The city’s first allergy clinic opened in 1920 at Rush Hospital on Chicago’s west side.
The first book to be printed in Chicago appeared in 1841.
It was “Supreme Court Decisions,” published by J. Young Scammon and Stephen F. Gale.
First Coed Roman Catholic University
In 1911, DePaul University became the first Roman Catholic university in the United States to go coeducational.
John Stone, 34, was the city’s first legally executed criminal. He was hanged on Friday, July 10, for the rape and murder of Lucretia Thompson, a farmer’s wife.
First Ferris Wheel
In 1893 George Ferris created a giant wheel for Chicago’s World’s Columbian Exposition. It stood 250 feet above the ground and could hold 40 people.
First Interracial Hospital
Chicago’s Provident Hospital was the US’ first interracial hospital (it opened in 1891). Established by black surgeon Daniel Hale Williams, the facility operated the first US training school for black women. In 1893 Dr. Williams performed the world’s first openheart surgery, saving the life of a street fighter with a knife wound in an artery near his heart
Des Plaines, a northwest suburb of Chicago, is the home of the first McDonalds.
First Municipal Plan
The first comprehensive municipal plan ever offered to an American city was written for Chicago by Daniel Burnham and published in 1909.
First Nuclear Fission Reactor
On December 2, 1942, Enrico Fermi and a small band of scientists and engineers demonstrated that a simple construction of graphite bricks and uranium lumps could produce controlled heat. The space chosen for the first nuclear fission reactor was a squash court under the football stadium at the University of Chicago.
In 1841 the first issue of the “Prairie Farmer” appeared.
A product of the Union Agricultural Society and its visionary editor, John S. Wright, it was the first periodical to be published in Chicago.
First Pinball Game
Chicago produced the first pinball game, in 1930.
First Roller Skates
Chicago produced the first roller skates, in 1884.
The world’s first Skyscraper was built in Chicago, in 1885.
On October 17, 1943 the first public subway in Chicago opened. Seven years later Chicago’s second subway, the MilwaukeeDearborn line, opened. The Chicago Transit Authority’s most recent line, to Midway Airport, opened in 1994.
The first issue of the “Chicago Tribune” came off the presses on June 10, 1847.
First Zipper Chicago produced the first zipper, in 1896.
Fort Dearborn Massacre The outbreak of the War of 1812 with Great Britain moved the government to order the evacuation of Chicago’s Fort Dearborn, and the alliance of local Indians to the British.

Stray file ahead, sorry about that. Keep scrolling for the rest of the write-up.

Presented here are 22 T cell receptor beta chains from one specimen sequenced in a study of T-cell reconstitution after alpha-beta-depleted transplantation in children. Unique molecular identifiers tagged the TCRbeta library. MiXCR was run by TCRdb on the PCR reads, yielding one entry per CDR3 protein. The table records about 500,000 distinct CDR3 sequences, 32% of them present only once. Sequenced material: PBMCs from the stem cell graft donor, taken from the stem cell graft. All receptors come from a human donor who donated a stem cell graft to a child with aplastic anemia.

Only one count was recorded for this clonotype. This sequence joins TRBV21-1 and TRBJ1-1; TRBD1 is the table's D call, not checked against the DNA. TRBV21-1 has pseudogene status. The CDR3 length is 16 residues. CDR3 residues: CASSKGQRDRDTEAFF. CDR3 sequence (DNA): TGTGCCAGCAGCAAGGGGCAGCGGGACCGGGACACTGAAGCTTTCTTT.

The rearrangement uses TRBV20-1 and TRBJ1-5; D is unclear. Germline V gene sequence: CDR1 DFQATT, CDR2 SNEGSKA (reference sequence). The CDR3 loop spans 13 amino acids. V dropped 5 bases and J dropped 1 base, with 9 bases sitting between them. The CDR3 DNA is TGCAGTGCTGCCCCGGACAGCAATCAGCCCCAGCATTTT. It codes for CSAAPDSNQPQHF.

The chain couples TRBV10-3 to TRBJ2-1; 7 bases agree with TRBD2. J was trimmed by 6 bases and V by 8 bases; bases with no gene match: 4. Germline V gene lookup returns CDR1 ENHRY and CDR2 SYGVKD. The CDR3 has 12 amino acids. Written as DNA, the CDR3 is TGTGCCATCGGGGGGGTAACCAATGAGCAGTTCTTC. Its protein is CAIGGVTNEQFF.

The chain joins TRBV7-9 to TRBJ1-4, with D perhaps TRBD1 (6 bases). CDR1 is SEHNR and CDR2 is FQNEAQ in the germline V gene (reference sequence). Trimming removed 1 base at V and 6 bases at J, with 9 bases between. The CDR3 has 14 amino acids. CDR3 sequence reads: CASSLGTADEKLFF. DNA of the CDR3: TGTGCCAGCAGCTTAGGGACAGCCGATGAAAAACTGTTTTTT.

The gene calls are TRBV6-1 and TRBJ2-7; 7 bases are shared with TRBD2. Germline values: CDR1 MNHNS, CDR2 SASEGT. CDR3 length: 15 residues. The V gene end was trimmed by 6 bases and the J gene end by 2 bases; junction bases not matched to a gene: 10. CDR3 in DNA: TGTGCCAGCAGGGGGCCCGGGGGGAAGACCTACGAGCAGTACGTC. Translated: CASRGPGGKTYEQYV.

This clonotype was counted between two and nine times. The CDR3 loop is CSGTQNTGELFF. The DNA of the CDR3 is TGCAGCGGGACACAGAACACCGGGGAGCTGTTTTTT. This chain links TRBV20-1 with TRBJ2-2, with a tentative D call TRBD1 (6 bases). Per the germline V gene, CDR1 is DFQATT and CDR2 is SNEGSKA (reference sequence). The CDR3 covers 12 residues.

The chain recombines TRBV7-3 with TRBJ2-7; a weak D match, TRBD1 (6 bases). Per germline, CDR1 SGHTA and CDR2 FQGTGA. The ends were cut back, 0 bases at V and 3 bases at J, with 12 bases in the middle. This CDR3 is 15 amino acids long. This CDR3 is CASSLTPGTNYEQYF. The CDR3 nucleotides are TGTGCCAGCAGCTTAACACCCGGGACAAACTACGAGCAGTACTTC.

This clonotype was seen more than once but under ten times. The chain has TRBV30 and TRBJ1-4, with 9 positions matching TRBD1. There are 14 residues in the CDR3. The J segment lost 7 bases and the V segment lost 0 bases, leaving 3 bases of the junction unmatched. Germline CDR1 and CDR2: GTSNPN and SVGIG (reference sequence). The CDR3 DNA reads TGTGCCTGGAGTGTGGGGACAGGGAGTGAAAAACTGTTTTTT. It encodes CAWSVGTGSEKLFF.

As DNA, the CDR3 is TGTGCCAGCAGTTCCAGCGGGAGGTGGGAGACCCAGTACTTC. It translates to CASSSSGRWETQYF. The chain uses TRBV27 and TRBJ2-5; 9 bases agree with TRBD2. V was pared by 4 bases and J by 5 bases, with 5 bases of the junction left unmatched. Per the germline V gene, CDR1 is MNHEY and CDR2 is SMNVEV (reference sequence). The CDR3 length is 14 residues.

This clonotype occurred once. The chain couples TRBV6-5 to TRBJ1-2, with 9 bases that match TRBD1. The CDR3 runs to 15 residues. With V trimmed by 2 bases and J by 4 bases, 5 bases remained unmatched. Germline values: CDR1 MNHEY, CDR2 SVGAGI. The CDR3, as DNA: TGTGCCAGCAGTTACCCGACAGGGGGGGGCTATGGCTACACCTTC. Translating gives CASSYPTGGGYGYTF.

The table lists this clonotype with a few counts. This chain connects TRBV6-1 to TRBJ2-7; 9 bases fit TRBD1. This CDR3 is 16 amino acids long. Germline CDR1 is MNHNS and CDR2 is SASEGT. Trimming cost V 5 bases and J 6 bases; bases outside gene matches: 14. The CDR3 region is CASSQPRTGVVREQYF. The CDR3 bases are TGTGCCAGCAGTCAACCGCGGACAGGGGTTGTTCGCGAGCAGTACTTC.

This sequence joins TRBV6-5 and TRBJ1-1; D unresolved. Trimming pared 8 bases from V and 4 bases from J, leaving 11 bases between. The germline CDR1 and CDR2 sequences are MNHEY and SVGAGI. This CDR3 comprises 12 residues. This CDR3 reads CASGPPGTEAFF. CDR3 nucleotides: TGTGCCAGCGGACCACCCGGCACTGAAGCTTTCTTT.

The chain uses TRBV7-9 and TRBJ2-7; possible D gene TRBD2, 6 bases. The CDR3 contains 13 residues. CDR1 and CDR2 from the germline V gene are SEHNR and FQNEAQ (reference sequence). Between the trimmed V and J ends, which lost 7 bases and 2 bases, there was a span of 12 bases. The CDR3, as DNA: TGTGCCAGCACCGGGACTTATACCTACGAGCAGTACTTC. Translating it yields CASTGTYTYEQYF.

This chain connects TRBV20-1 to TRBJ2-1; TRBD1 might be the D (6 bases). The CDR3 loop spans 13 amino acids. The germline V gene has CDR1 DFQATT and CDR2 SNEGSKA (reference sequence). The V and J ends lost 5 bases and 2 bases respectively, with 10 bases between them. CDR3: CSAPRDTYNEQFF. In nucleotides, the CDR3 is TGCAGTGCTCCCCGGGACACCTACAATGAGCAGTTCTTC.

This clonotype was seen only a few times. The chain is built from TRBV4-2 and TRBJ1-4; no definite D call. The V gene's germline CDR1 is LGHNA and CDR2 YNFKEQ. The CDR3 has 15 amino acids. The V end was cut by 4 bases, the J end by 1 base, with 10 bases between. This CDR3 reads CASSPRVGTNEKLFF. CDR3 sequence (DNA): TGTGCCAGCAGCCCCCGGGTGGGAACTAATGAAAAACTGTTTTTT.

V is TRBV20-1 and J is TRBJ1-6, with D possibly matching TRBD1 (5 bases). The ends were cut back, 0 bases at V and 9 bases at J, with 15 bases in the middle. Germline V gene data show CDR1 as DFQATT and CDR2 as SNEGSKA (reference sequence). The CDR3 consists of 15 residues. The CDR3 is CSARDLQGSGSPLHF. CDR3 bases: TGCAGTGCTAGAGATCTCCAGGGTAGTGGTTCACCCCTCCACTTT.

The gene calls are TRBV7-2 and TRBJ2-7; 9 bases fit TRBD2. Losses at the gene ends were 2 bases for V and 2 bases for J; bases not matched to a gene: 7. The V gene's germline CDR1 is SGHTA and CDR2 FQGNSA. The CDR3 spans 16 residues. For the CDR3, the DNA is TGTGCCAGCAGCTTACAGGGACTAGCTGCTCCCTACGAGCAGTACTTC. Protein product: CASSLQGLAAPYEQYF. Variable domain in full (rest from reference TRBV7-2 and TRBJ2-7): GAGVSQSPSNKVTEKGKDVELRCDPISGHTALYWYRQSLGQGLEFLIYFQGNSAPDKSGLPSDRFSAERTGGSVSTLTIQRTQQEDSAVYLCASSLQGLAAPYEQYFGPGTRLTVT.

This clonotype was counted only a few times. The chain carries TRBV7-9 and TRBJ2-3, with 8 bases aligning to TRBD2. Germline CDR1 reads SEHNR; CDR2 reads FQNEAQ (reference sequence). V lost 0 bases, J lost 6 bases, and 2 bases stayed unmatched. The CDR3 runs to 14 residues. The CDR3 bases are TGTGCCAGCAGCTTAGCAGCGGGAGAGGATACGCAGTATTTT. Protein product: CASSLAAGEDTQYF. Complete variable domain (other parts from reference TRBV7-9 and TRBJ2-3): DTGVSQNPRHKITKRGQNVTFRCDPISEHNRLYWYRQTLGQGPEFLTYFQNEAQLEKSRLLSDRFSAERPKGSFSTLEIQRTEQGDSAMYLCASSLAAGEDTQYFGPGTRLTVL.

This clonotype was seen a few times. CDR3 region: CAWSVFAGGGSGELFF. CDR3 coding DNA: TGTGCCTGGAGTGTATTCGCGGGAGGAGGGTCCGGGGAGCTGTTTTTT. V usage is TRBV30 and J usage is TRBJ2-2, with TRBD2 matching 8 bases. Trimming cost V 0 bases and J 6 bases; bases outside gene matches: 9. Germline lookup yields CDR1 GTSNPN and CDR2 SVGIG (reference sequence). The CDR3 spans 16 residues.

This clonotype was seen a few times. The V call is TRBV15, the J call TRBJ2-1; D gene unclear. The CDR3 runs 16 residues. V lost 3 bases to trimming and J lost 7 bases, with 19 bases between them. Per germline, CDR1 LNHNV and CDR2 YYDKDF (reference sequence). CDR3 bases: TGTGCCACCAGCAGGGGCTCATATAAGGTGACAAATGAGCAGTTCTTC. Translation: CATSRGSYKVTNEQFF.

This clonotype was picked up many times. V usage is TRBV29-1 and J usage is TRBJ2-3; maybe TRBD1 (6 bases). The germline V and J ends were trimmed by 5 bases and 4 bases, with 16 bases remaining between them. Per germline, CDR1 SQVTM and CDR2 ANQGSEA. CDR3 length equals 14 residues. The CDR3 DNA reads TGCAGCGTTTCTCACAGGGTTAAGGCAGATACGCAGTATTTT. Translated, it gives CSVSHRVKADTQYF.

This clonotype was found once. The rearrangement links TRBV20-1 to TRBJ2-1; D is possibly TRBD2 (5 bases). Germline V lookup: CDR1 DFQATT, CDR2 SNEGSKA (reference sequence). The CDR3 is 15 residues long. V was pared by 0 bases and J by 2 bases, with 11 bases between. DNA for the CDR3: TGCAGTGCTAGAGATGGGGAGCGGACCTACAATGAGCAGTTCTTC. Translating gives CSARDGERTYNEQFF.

The threatening attitude of local Potawatomi Indians led the entire population of the settlement around Fort Dearborn to take part in the evacuation. After leaving the fort, the evacuees were attacked; many settlers were slaughtered, and the fort was destroyed.
Four Stars on Flag The 4 stars on the Chicago flag represent Fort Dearborn, the Chicago Fire, the World’s Columbian Exposition, and the Century of Progress Exposition.
On October 7, 1997, the Chicago City Council approved a resolution which absolved Mrs. O’Leary’s cow of all blame for the Great Chicago Fire.
In 1995, authorities estimated that of 1,050 reputed gangland hits in Chicago history, only four have been successfully prosecuted.
The Chicago River is dyed green on Saint Patrick’s Day (though many claim not to notice a difference).
Chicago Police fired into a crowd of striking workers on May 1, 1886, killing 4 and wounding many others. On May 4, the Knights of Labor held a peaceful rally in Haymarket Square to protest the shooting, someone threw a bomb that knocked down 60 policemen, killing one and mortally wounding 6 others. The police fired into the crowd, many more were killed. The Haymarket Massacre marked the beginning of a worldwide May Day as a revolutionary memorial day.
Home of the Bushel In 1852, Chicago corn buyers established the official weight of a bushel of corn:
Ice Cream The ice cream “sundae” was named in Evanston. The piety of the town resented the dissipating influences of the soda fountain on Sunday and the good town fathers, yielding to this churchly influence, passed an ordinance prohibiting the retailing of ice cream sodas on Sunday.
Ingenious confectioners and drug store operators obeying the law, served ice cream with the syrup of your choice without the soda. Objections then were made to christening a dish after the Sabbath. So the spelling of “sunday” was changed. It became an established dish and an established word and finally the “sundae”.
Illegal Snowballs In Mount Pulaski, Illinois, it is illegal for boys (and only boys) to hurl snowballs at trees. Girls are allowed to do that however.
Incorporated with 350 On August 12, 1833 the town of Chicago was incorporated with a population of 350.
Chicago was the first American city to establish a juvenile court, in 1899.
Louise DeKoven Bowen (whose grandmother, incidently, had been the first child born at Fort Dearborn) was prominent in the creation of not only the juvenile court but of the Juvenile Protective Association. She also endowed a summer camp for underpriveleged children.
Lincoln Park Zoo
Chicago is home to one of the first AND last free zoos: Lincoln Park Zoo, which is open every day of the year.
LincolnDouglas Debates Ottawa, Freeport, Jonesboro, Charleston, Galesburg, Quincy and Alton hosted the famous LincolnDouglas debates that stirred interest all over the country in the slavery issue.
Lots of Sewage
The world’s largest waste water treatment plant remains the WestSouthwest plant in Stickney, IL, which treats 800 million gallons a day (according to the Metropolitan Water Reclamation District of Greater Chicago). It was designed to treat up to 1.2 billion gallons a day.